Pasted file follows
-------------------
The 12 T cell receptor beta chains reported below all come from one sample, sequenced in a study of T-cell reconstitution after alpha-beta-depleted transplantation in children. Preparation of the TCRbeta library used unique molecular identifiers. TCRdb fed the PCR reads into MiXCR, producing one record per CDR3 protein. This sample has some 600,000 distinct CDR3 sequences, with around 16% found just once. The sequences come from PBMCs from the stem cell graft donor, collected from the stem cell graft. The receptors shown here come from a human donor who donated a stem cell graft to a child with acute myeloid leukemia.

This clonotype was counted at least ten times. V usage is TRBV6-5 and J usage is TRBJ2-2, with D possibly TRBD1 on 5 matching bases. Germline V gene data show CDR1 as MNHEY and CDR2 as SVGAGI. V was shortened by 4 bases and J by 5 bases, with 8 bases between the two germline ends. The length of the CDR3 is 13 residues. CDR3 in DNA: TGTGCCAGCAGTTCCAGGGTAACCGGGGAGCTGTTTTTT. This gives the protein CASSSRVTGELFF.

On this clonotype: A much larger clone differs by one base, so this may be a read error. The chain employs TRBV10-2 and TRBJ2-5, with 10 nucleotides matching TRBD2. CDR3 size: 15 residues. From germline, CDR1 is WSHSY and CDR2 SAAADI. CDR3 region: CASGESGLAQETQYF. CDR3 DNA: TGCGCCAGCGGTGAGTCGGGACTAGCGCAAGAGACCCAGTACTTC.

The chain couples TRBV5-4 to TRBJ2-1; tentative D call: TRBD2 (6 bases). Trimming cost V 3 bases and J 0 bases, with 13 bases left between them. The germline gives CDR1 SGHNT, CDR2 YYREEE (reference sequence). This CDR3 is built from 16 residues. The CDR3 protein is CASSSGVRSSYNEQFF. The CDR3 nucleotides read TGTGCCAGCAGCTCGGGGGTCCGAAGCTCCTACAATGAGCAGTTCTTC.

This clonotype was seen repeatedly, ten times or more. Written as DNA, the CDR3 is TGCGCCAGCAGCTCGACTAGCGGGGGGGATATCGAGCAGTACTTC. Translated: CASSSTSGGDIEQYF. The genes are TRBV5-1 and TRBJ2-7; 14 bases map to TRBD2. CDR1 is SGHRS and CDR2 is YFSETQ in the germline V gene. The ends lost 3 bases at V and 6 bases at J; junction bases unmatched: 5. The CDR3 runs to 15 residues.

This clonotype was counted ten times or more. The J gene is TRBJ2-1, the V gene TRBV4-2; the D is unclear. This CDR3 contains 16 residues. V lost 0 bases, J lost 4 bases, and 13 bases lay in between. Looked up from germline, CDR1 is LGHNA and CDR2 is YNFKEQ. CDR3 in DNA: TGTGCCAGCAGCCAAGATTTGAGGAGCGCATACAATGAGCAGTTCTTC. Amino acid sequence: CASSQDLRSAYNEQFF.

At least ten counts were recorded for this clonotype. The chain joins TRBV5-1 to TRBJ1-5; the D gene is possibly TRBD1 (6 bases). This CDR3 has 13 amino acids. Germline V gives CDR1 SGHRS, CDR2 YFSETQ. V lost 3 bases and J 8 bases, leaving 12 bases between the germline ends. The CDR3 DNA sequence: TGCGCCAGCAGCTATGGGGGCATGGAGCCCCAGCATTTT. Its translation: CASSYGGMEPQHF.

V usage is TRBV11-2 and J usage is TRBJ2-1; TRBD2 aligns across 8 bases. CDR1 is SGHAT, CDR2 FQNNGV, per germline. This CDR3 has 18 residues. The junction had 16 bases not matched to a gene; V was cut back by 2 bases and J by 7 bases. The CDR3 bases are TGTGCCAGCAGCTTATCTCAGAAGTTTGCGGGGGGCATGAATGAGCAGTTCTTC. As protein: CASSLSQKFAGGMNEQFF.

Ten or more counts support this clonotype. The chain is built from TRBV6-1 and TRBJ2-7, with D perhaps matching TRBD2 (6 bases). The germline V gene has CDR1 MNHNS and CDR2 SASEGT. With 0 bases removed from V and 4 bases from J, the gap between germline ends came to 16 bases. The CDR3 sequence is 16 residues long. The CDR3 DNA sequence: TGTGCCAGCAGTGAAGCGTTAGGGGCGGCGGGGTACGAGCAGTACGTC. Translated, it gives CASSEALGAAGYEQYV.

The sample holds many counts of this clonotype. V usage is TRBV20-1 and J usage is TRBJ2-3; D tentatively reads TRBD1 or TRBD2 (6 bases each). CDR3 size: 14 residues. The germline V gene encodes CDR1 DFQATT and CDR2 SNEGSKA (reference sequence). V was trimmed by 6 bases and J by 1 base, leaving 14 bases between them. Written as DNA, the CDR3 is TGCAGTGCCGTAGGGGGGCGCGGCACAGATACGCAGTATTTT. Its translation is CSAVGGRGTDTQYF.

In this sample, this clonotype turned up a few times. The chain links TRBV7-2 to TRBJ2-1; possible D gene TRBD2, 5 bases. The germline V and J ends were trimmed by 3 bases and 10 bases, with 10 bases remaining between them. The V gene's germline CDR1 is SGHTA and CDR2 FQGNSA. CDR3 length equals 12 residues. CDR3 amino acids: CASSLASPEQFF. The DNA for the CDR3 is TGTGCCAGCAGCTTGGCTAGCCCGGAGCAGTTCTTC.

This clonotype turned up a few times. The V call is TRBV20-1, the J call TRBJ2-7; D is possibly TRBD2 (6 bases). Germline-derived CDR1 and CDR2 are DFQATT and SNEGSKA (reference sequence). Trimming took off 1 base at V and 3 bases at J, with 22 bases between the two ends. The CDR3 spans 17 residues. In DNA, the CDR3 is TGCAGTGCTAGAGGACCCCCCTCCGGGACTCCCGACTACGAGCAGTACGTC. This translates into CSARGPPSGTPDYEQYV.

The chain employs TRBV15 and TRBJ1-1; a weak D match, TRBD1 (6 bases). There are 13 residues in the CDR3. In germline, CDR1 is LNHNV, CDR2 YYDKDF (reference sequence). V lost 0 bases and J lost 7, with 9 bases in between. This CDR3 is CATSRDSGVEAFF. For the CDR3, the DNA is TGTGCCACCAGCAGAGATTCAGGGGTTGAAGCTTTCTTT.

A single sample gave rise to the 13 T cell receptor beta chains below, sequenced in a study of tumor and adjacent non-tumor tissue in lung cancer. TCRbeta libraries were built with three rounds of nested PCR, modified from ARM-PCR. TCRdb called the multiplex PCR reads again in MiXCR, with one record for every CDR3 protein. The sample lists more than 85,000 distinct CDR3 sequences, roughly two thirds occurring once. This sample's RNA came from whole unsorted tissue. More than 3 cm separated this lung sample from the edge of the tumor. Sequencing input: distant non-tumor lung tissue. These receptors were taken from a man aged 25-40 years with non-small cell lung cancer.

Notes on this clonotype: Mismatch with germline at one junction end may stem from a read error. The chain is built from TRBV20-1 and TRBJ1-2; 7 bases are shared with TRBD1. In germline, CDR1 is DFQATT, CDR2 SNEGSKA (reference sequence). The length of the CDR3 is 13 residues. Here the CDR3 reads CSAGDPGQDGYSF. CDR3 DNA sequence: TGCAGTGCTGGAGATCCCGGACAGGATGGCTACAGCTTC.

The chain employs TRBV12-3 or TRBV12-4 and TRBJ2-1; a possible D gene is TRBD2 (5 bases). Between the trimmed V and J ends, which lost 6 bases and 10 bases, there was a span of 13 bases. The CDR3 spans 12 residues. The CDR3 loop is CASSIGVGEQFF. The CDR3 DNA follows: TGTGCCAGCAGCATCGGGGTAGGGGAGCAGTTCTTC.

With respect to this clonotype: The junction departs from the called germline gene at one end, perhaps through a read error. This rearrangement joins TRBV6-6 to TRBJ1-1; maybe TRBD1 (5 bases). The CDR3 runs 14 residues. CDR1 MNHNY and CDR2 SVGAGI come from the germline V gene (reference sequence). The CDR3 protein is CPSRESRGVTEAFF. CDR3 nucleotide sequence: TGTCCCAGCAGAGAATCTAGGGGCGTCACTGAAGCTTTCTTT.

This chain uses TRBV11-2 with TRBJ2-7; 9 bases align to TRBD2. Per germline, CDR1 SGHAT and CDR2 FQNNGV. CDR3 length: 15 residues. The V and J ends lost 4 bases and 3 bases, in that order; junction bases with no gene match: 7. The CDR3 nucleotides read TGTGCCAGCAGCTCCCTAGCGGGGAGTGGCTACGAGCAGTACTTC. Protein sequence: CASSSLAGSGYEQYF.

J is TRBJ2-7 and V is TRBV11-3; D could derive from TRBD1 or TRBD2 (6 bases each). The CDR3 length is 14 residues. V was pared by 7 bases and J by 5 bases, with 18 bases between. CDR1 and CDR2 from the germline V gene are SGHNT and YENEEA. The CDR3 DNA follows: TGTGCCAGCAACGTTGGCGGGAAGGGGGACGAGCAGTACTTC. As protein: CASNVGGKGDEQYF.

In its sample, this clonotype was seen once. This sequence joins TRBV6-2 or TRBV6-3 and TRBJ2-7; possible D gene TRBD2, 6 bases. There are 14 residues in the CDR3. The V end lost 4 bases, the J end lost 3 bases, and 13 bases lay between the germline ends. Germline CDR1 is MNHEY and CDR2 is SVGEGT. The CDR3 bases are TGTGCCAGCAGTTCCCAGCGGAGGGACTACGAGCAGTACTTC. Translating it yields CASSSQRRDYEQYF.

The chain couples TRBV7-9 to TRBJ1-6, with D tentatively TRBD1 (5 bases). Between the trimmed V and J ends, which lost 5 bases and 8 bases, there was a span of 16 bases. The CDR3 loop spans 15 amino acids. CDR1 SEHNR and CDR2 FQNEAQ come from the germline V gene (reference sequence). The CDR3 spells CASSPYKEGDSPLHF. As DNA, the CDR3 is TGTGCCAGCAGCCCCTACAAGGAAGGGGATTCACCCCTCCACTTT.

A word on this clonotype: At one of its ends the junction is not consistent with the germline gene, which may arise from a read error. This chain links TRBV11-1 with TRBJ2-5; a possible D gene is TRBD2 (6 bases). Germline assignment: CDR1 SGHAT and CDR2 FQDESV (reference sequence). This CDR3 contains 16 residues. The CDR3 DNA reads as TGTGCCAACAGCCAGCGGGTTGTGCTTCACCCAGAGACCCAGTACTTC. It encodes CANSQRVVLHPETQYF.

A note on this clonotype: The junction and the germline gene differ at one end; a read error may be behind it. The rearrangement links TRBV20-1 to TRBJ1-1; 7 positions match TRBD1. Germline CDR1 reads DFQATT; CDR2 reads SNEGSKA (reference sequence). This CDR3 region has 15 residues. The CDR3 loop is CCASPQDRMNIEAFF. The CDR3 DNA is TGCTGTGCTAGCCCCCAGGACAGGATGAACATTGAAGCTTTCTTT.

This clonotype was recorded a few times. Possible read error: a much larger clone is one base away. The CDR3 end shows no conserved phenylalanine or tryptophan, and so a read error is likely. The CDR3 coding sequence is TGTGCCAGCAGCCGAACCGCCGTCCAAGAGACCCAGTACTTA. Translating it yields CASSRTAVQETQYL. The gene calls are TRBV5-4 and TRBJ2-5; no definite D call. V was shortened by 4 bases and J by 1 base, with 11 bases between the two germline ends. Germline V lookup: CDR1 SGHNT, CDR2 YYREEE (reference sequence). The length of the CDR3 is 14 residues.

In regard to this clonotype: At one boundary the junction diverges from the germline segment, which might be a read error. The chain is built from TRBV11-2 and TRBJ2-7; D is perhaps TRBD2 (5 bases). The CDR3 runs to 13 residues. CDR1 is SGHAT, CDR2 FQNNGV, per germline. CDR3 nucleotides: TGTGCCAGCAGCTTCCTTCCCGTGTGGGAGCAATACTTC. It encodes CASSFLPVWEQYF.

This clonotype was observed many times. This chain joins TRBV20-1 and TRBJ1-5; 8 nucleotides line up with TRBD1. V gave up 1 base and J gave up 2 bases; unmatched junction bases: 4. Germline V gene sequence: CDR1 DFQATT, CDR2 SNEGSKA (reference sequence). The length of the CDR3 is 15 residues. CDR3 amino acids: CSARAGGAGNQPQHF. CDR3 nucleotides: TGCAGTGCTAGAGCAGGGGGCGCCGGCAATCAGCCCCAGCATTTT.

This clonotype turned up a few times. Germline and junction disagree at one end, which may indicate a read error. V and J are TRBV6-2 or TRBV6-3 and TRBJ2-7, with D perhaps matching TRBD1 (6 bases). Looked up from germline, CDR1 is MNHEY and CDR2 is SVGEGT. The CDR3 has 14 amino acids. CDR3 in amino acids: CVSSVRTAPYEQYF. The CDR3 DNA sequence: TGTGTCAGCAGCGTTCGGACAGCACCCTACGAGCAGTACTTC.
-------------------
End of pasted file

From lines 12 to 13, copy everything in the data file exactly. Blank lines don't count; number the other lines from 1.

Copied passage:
This clonotype turned up a few times. The V call is TRBV20-1, the J call TRBJ2-7; D is possibly TRBD2 (6 bases). Germline-derived CDR1 and CDR2 are DFQATT and SNEGSKA (reference sequence). Trimming took off 1 base at V and 3 bases at J, with 22 bases between the two ends. The CDR3 spans 17 residues. In DNA, the CDR3 is TGCAGTGCTAGAGGACCCCCCTCCGGGACTCCCGACTACGAGCAGTACGTC. This translates into CSARGPPSGTPDYEQYV.

The chain employs TRBV15 and TRBJ1-1; a weak D match, TRBD1 (6 bases). There are 13 residues in the CDR3. In germline, CDR1 is LNHNV, CDR2 YYDKDF (reference sequence). V lost 0 bases and J lost 7, with 9 bases in between. This CDR3 is CATSRDSGVEAFF. For the CDR3, the DNA is TGTGCCACCAGCAGAGATTCAGGGGTTGAAGCTTTCTTT.